Winter in Albany and Upstate NY means there’s always a chance of snow and ice around the corner, and snow and ice mean there’s always a chance someone will slip and fall. And unfortunately, slip-and-fall accidents are all too common, as evidenced by the large number of slip-and-fall personal-injury claims filed each year.

Although the bar is set fairly high to establish that a defendant’s negligence or failure to take reasonable care of a property caused the fall, some claims result in significant jury awards or, more commonly, settlements.

So, if you’re a homeowner or the sole occupant of a rental property, it might be a good time to check on your arsenal of shovels and bags of salt. If you’re an owner or facility manager of a business with a building and a parking lot, you might already have a contract in place with an independent plowing service. And even if you aren’t personally responsible for clearing any sidewalks, steps, driveways, or parking lots, ’tis the season to take extra care for your own safety when walking on them.

The Burden of Proof

If you are somewhere other than your workplace, and you slip and fall on ice or snow on a sidewalk, stairs, or parking lot, you may have a claim against whoever is responsible for the upkeep and safety of the property. You will need to establish proof that the accident happened and that you suffered injuries. Remember, evidence of a slippery area can vanish in one sunny afternoon. If you can, take a cell-phone photograph that clearly shows where you fell, with enough visual context to prove its location. Depending on the severity of the victim’s injuries, this can be done by a quick-thinking companion. If there are witnesses, try to collect contact information. Later, you can submit medical records to document your injuries.

Of course, you will have to prove that the property owner, manager, or tenant either created the conditions that caused your fall or was negligent in the failure to remove or mitigate those conditions. No one can be expected to remove treacherous conditions during a snowstorm in progress. In New York State, many municipalities’ codes establish the time frame allowed for snow removal; in Albany and Schenectady, for example, snow and ice must be cleared within 24 hours of the storm’s end.

Giving Notice

Even if snow is cleared in a timely fashion, temperature fluctuations can cause icy conditions from melting and refreezing. And water draining onto a sidewalk or parking lot will freeze at low temperatures. Liability stemming from a fall on ice in these situations may depend on whether the owner was given actual or “constructive” notice, the latter referring to conditions that are present long enough for the owner to reasonably know that a dangerous situation might exist.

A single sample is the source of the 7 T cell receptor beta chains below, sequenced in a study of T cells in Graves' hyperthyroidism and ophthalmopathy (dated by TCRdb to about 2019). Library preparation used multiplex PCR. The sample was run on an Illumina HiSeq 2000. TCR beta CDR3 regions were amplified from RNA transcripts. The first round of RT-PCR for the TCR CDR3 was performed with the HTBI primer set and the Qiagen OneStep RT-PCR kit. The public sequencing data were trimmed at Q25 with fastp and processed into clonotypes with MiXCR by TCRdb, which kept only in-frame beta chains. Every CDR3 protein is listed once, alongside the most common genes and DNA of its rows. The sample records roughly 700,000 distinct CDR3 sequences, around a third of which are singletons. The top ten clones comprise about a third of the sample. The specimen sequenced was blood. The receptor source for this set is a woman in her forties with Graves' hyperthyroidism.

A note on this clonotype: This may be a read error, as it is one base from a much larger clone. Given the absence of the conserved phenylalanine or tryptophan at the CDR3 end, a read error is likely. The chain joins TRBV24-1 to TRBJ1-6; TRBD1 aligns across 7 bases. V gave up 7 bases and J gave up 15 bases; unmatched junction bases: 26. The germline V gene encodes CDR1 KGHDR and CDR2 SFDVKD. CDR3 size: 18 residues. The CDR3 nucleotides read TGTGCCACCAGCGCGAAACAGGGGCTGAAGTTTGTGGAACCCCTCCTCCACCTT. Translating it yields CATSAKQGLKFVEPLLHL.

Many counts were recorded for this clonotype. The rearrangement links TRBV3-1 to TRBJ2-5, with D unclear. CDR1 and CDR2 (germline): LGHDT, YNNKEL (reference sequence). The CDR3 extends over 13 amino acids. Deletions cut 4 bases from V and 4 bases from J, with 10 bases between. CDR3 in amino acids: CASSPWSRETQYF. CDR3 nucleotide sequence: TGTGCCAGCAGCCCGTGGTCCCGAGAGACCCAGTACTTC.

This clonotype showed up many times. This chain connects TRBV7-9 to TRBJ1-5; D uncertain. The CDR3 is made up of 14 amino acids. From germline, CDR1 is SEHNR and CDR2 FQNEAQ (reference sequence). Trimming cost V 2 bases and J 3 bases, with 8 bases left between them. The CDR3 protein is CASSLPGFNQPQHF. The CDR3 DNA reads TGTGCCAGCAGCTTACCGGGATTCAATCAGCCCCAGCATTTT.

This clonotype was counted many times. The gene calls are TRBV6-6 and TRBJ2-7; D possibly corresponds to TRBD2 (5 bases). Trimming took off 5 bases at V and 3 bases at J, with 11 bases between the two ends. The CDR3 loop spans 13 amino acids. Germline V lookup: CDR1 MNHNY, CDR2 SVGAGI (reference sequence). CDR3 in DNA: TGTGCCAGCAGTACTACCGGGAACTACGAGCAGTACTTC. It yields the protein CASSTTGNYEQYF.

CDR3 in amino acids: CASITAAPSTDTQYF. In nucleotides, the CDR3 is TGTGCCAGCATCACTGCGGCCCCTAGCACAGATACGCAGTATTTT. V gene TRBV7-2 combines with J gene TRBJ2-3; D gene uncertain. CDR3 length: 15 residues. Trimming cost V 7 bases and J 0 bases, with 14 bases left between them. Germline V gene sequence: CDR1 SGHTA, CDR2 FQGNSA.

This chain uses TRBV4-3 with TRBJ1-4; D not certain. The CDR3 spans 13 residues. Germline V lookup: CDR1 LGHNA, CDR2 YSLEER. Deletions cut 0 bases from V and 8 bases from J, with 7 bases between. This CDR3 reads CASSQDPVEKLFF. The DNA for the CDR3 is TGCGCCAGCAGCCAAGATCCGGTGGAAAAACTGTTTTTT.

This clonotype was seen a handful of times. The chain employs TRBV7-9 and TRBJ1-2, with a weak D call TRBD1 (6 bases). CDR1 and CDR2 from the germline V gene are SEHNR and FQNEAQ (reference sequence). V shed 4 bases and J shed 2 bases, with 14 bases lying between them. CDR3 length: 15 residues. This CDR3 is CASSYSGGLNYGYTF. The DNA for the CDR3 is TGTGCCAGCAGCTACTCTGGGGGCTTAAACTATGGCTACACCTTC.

Even if you can establish that you fell and sustained injuries due to slippery conditions that should have been addressed, the defendant’s attorney will look for evidence that you shared at least some of the blame: that you were trespassing, talking on your cell phone, wearing improper shoes, failing to stay on the cleared portion of the sidewalk, etc. And since New York is a “comparative negligence” state, a jury can diminish any award proportional to the amount of negligence you are assigned.

Workplace Incidents

If you are injured at work because of a slip and fall on snow or ice while walking on steps, walkways, or a parking lot of your workplace (or on the lobby floor made slippery by the accumulation of melting snow), in most cases you should file a Workers’ Compensation claim to cover your damages. In New York, the Workers Compensation law does not allow an employee to sue the employer because of negligence that caused an injury.

***If you or a family member has suffered a personal injury in or around Albany due to negligence leading to a slip and fall in icy conditions, LaMarche Safranko Law can help. Contact us at (518) 982-0770 or online.